* Curiosity led to the small-change hobby of Anderson native Kris Roe , the creative force behind the Ataris — one of 2003’s breakout rock bands.
The Ataris recently reached No. 24 on Billboard magazine’s albums chart with “So Long, Astoria.” The band’s rendition of Don Henley’s “Boys of Summer” peaked at No. 20 on the singles chart.
Back when a teenaged Roe worked the cash register at Claire’s Boutique at Glendale Mall, he bristled at people who turned over handfuls of coins in relatively small transactions.
But after one customer gave Roe vintage dollar bills — silver certificates, in fact — the singer-guitarist wanted to know more about rare currency.
A coin collection was born, and Roe now pursues double-died or “misprinted” pennies from the 1950s.
“Look at your pennies,” he says. “You never know. It’s like hitting the lottery.”
* Alien Ant Farm vocalist Dryden Mitchell says the best comic book in his collection is the No. 16 edition of “Amazing Spider-Man,” which sold for 12 cents in September 1964.
Today, experts value the comic at $500.
Mitchell, whose band released its “TruANT” album this year, says he’d rather save his collection for a future generation than cash in now.
“Whether or not a son or daughter is into it the way I was, I want to at least show them that these little pieces of nothing are art,” he says. “To me, comics are like music — someone’s expression of the pop world and pop culture.”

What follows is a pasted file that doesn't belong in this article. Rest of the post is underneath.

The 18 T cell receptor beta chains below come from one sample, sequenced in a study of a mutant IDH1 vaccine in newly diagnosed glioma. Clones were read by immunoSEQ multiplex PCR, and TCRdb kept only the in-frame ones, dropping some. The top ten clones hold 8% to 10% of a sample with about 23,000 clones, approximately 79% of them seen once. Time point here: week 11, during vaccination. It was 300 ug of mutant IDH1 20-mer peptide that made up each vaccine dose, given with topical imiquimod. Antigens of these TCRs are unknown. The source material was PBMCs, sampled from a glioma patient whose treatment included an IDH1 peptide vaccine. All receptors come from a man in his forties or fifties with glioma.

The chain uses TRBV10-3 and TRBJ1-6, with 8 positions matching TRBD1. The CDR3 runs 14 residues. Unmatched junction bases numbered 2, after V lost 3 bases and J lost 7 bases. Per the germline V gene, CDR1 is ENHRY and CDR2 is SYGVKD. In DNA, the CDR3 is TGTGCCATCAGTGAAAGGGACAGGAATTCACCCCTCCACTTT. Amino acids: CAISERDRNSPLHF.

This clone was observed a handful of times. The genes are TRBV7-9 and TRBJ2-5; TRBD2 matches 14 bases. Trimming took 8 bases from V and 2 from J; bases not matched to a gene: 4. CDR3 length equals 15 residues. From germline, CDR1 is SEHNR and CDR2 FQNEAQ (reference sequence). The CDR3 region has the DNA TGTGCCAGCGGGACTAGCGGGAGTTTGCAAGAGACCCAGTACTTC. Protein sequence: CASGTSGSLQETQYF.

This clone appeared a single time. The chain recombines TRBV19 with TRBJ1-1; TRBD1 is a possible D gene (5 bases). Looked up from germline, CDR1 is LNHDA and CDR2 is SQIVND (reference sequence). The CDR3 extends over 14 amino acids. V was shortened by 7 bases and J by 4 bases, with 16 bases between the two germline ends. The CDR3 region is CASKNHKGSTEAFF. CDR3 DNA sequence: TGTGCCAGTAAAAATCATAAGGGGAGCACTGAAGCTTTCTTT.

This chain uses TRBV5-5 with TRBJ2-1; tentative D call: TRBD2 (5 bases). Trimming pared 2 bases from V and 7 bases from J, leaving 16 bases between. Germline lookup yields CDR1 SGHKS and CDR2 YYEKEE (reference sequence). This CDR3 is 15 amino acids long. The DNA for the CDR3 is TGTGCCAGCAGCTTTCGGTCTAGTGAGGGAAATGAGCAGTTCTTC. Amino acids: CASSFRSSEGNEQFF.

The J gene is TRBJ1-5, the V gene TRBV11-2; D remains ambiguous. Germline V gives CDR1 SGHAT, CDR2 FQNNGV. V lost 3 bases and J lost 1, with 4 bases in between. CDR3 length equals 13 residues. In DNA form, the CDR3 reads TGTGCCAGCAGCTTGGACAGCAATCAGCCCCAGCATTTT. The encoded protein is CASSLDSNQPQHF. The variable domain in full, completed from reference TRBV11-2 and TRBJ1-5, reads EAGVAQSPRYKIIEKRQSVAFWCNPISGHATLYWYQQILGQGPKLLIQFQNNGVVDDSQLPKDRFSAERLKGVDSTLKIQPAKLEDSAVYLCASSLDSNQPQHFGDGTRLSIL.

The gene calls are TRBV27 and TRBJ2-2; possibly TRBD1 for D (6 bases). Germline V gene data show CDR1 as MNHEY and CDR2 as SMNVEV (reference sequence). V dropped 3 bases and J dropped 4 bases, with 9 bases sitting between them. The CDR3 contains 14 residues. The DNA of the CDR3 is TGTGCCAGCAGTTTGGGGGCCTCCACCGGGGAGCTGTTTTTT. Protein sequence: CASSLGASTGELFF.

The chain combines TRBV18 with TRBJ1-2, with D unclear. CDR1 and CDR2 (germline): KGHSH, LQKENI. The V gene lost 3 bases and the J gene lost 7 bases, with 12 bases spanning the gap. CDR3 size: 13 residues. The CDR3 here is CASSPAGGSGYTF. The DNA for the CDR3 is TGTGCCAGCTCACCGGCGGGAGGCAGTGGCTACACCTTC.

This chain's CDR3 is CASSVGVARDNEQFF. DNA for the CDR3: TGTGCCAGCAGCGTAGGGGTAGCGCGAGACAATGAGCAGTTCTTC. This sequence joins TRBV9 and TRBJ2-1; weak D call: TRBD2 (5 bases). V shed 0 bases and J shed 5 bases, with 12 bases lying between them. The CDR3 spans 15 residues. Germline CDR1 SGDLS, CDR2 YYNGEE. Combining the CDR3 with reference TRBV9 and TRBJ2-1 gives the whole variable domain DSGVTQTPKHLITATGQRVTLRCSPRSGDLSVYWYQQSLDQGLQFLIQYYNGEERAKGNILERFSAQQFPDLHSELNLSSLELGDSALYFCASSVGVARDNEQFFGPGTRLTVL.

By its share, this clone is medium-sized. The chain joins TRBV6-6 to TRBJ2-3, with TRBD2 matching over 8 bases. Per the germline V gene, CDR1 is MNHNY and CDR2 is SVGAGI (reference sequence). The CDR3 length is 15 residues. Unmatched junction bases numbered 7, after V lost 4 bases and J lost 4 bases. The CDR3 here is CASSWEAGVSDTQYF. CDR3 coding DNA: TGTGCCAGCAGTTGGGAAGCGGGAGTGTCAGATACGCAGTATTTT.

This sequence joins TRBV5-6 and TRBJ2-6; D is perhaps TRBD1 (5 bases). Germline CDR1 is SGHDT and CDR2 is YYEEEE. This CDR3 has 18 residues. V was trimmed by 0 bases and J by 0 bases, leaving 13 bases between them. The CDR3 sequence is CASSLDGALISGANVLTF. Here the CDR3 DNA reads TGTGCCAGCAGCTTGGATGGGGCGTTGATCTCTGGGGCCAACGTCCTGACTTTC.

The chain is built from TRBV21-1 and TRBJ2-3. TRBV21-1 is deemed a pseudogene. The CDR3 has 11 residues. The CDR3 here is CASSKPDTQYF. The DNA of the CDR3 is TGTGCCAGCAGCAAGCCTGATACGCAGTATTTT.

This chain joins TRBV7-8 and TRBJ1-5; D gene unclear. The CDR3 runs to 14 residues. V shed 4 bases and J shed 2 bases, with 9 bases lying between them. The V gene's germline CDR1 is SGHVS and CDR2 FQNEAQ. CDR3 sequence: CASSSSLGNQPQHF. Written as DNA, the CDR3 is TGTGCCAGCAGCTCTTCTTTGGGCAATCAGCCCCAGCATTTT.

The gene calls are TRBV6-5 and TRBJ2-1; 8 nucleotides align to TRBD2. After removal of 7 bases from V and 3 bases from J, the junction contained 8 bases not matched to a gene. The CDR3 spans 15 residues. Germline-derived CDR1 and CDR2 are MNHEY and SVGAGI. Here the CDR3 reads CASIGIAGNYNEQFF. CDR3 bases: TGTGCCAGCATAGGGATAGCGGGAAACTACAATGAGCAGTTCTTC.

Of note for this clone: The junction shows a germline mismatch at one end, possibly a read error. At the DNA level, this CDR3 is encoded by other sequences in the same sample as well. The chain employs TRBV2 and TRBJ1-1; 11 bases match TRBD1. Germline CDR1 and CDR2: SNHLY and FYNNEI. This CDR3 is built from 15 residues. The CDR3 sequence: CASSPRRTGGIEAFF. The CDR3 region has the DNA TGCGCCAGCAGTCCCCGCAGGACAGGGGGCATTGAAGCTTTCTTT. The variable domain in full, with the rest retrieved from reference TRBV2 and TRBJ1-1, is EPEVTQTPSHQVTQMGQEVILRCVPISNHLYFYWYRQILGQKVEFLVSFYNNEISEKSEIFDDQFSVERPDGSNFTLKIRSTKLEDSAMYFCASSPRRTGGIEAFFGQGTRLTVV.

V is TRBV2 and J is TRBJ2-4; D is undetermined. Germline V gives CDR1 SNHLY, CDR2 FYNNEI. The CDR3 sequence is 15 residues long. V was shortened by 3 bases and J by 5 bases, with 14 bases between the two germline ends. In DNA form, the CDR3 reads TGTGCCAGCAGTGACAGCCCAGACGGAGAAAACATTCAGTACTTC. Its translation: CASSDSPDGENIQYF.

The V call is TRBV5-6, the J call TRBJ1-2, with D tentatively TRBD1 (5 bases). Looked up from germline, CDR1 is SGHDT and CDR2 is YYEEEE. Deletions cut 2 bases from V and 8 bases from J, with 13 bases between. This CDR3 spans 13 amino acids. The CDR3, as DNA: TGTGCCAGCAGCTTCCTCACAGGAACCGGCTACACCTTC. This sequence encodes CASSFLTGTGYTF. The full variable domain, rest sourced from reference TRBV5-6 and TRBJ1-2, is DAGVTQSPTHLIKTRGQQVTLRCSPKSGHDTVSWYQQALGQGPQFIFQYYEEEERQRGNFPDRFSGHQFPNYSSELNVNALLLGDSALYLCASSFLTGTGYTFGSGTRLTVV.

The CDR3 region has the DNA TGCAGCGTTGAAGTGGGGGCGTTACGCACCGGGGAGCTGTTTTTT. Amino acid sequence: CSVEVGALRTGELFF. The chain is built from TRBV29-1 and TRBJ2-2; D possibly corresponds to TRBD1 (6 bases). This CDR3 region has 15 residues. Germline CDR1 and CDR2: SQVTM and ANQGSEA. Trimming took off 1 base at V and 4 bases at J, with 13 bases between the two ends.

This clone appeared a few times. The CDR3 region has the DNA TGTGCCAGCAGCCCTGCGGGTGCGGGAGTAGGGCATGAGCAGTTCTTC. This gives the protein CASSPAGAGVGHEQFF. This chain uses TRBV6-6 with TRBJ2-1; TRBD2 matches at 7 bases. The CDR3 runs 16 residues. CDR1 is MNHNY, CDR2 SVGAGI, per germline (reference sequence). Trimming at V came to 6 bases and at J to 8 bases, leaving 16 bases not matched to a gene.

* As violin player in the hard-touring Dave Matthews Band, Boyd Tinsley can be forgiven for acting like a tourist when it comes to souvenirs.
Tinsley, who issued his debut solo album “True Reflections” in June, says he can’t resist opportunities to buy shades.
“I look at some sunglasses I’ve collected over the years and say, ‘What was I thinking about when I picked these up?’ ” Tinsley says. “A lot of times, I’ll buy several pairs at a time. Some of them are little bit more conservative, and some are a little bit more wild and out there.”
* Few musicians had a busier year than Perry Farrell , who relaunched his musical carnival Lollapalooza and also made a reunion album with landmark modern-rock band Jane’s Addiction.
The album “Strays” looked different from previous Jane’s efforts because a straightforward photograph of the musicians replaced provocative sculptures that appeared on 1988’s “Nothing’s Shocking” and 1990’s “Ritual de lo Habitual.”
“I liked the idea of us being on the cover, because we never were before,” Farrell explains simply.
Which brings us to the singer’s current habit of collecting clothes. He says it’s a natural byproduct of countless photo shoots.
Farrell cites Jay Lindeberg, formerly of Diesel, as one of his favorite designers of the moment.
“I also like going vintage because it was always tailored so well,” Farrell says. “You don’t get that tailoring these days.”
* ZZ Top’s Billy Gibbons is a quintessential Texan, but he admits to leaving his heart in Africa.
The vocalist-guitarist lived there for two years and continues to own a house in South Africa. Gibbons, an avid explorer of Mali and Ivory Coast on the continent’s western edge, even ditched the baseball cap from his MTV heyday and now is frequently seen wearing a micro-dreadlocked hat from Cameroon.
The 53-year-old appreciates the connection between African art he collects and the intense music that spread from the Mississippi Delta.
“These little icons serve as a very strong reminder of just what it is that got us going in this direction in the first place,” Gibbons says. “It’s a visual focus. You put some fierce-looking figure in the doorway of your recording studio, and it’s hard to forget that ‘Oh, yeah, we’re supposed to play them blues.’ ”